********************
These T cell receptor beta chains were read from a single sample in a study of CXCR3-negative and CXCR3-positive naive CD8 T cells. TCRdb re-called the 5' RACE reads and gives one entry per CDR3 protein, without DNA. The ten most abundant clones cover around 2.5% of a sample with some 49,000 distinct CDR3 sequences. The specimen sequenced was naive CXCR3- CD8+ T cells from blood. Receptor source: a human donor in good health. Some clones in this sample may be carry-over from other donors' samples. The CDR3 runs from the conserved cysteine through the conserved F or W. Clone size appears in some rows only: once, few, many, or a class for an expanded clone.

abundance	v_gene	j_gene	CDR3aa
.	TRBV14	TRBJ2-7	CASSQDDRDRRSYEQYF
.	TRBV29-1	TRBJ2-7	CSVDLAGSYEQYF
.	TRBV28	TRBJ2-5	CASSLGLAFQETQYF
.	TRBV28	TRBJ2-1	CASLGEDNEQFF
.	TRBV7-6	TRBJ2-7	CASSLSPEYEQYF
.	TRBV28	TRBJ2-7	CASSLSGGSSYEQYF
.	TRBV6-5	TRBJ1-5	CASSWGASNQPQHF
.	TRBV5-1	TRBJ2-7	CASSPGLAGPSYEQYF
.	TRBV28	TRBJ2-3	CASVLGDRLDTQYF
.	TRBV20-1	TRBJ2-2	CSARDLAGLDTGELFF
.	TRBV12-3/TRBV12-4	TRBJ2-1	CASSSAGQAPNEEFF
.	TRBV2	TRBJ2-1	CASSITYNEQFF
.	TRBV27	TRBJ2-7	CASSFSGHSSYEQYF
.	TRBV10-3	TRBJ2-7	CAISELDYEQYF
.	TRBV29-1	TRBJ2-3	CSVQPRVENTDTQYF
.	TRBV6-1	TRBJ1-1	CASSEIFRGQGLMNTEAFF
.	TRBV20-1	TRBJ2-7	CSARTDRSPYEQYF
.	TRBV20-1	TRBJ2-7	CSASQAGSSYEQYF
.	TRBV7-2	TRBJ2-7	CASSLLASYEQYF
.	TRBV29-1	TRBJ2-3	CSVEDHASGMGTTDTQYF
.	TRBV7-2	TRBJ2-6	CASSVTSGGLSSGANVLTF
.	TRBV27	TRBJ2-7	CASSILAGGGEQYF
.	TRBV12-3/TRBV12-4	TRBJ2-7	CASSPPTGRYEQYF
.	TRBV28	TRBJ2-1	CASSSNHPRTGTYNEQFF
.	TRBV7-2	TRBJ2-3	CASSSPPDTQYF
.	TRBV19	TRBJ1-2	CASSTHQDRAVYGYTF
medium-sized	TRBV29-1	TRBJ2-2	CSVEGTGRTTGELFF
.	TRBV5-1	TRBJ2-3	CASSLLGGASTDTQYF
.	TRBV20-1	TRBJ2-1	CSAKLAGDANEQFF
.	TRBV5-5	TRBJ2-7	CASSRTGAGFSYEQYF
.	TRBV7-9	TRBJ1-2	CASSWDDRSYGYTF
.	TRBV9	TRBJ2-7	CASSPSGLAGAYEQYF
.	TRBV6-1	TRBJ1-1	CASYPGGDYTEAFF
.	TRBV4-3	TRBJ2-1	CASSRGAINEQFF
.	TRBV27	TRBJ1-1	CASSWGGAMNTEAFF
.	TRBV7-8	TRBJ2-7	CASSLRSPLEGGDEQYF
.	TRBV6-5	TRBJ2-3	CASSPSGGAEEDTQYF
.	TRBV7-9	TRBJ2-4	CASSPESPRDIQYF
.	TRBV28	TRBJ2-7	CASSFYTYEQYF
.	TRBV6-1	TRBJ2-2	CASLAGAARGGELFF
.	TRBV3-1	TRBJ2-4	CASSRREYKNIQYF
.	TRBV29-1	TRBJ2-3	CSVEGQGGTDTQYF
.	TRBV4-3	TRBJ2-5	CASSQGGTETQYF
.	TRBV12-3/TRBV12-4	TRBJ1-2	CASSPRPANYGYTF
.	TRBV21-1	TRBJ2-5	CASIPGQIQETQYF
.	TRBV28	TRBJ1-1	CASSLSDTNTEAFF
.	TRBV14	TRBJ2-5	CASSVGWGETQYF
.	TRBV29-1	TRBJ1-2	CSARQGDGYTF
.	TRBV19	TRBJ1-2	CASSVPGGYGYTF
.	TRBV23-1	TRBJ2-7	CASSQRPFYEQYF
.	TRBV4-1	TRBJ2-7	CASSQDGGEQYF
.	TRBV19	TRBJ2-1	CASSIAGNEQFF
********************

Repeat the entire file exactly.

These T cell receptor beta chains were read from a single sample in a study of CXCR3-negative and CXCR3-positive naive CD8 T cells. TCRdb re-called the 5' RACE reads and gives one entry per CDR3 protein, without DNA. The ten most abundant clones cover around 2.5% of a sample with some 49,000 distinct CDR3 sequences. The specimen sequenced was naive CXCR3- CD8+ T cells from blood. Receptor source: a human donor in good health. Some clones in this sample may be carry-over from other donors' samples. The CDR3 runs from the conserved cysteine through the conserved F or W. Clone size appears in some rows only: once, few, many, or a class for an expanded clone.

abundance	v_gene	j_gene	CDR3aa
.	TRBV14	TRBJ2-7	CASSQDDRDRRSYEQYF
.	TRBV29-1	TRBJ2-7	CSVDLAGSYEQYF
.	TRBV28	TRBJ2-5	CASSLGLAFQETQYF
.	TRBV28	TRBJ2-1	CASLGEDNEQFF
.	TRBV7-6	TRBJ2-7	CASSLSPEYEQYF
.	TRBV28	TRBJ2-7	CASSLSGGSSYEQYF
.	TRBV6-5	TRBJ1-5	CASSWGASNQPQHF
.	TRBV5-1	TRBJ2-7	CASSPGLAGPSYEQYF
.	TRBV28	TRBJ2-3	CASVLGDRLDTQYF
.	TRBV20-1	TRBJ2-2	CSARDLAGLDTGELFF
.	TRBV12-3/TRBV12-4	TRBJ2-1	CASSSAGQAPNEEFF
.	TRBV2	TRBJ2-1	CASSITYNEQFF
.	TRBV27	TRBJ2-7	CASSFSGHSSYEQYF
.	TRBV10-3	TRBJ2-7	CAISELDYEQYF
.	TRBV29-1	TRBJ2-3	CSVQPRVENTDTQYF
.	TRBV6-1	TRBJ1-1	CASSEIFRGQGLMNTEAFF
.	TRBV20-1	TRBJ2-7	CSARTDRSPYEQYF
.	TRBV20-1	TRBJ2-7	CSASQAGSSYEQYF
.	TRBV7-2	TRBJ2-7	CASSLLASYEQYF
.	TRBV29-1	TRBJ2-3	CSVEDHASGMGTTDTQYF
.	TRBV7-2	TRBJ2-6	CASSVTSGGLSSGANVLTF
.	TRBV27	TRBJ2-7	CASSILAGGGEQYF
.	TRBV12-3/TRBV12-4	TRBJ2-7	CASSPPTGRYEQYF
.	TRBV28	TRBJ2-1	CASSSNHPRTGTYNEQFF
.	TRBV7-2	TRBJ2-3	CASSSPPDTQYF
.	TRBV19	TRBJ1-2	CASSTHQDRAVYGYTF
medium-sized	TRBV29-1	TRBJ2-2	CSVEGTGRTTGELFF
.	TRBV5-1	TRBJ2-3	CASSLLGGASTDTQYF
.	TRBV20-1	TRBJ2-1	CSAKLAGDANEQFF
.	TRBV5-5	TRBJ2-7	CASSRTGAGFSYEQYF
.	TRBV7-9	TRBJ1-2	CASSWDDRSYGYTF
.	TRBV9	TRBJ2-7	CASSPSGLAGAYEQYF
.	TRBV6-1	TRBJ1-1	CASYPGGDYTEAFF
.	TRBV4-3	TRBJ2-1	CASSRGAINEQFF
.	TRBV27	TRBJ1-1	CASSWGGAMNTEAFF
.	TRBV7-8	TRBJ2-7	CASSLRSPLEGGDEQYF
.	TRBV6-5	TRBJ2-3	CASSPSGGAEEDTQYF
.	TRBV7-9	TRBJ2-4	CASSPESPRDIQYF
.	TRBV28	TRBJ2-7	CASSFYTYEQYF
.	TRBV6-1	TRBJ2-2	CASLAGAARGGELFF
.	TRBV3-1	TRBJ2-4	CASSRREYKNIQYF
.	TRBV29-1	TRBJ2-3	CSVEGQGGTDTQYF
.	TRBV4-3	TRBJ2-5	CASSQGGTETQYF
.	TRBV12-3/TRBV12-4	TRBJ1-2	CASSPRPANYGYTF
.	TRBV21-1	TRBJ2-5	CASIPGQIQETQYF
.	TRBV28	TRBJ1-1	CASSLSDTNTEAFF
.	TRBV14	TRBJ2-5	CASSVGWGETQYF
.	TRBV29-1	TRBJ1-2	CSARQGDGYTF
.	TRBV19	TRBJ1-2	CASSVPGGYGYTF
.	TRBV23-1	TRBJ2-7	CASSQRPFYEQYF
.	TRBV4-1	TRBJ2-7	CASSQDGGEQYF
.	TRBV19	TRBJ2-1	CASSIAGNEQFF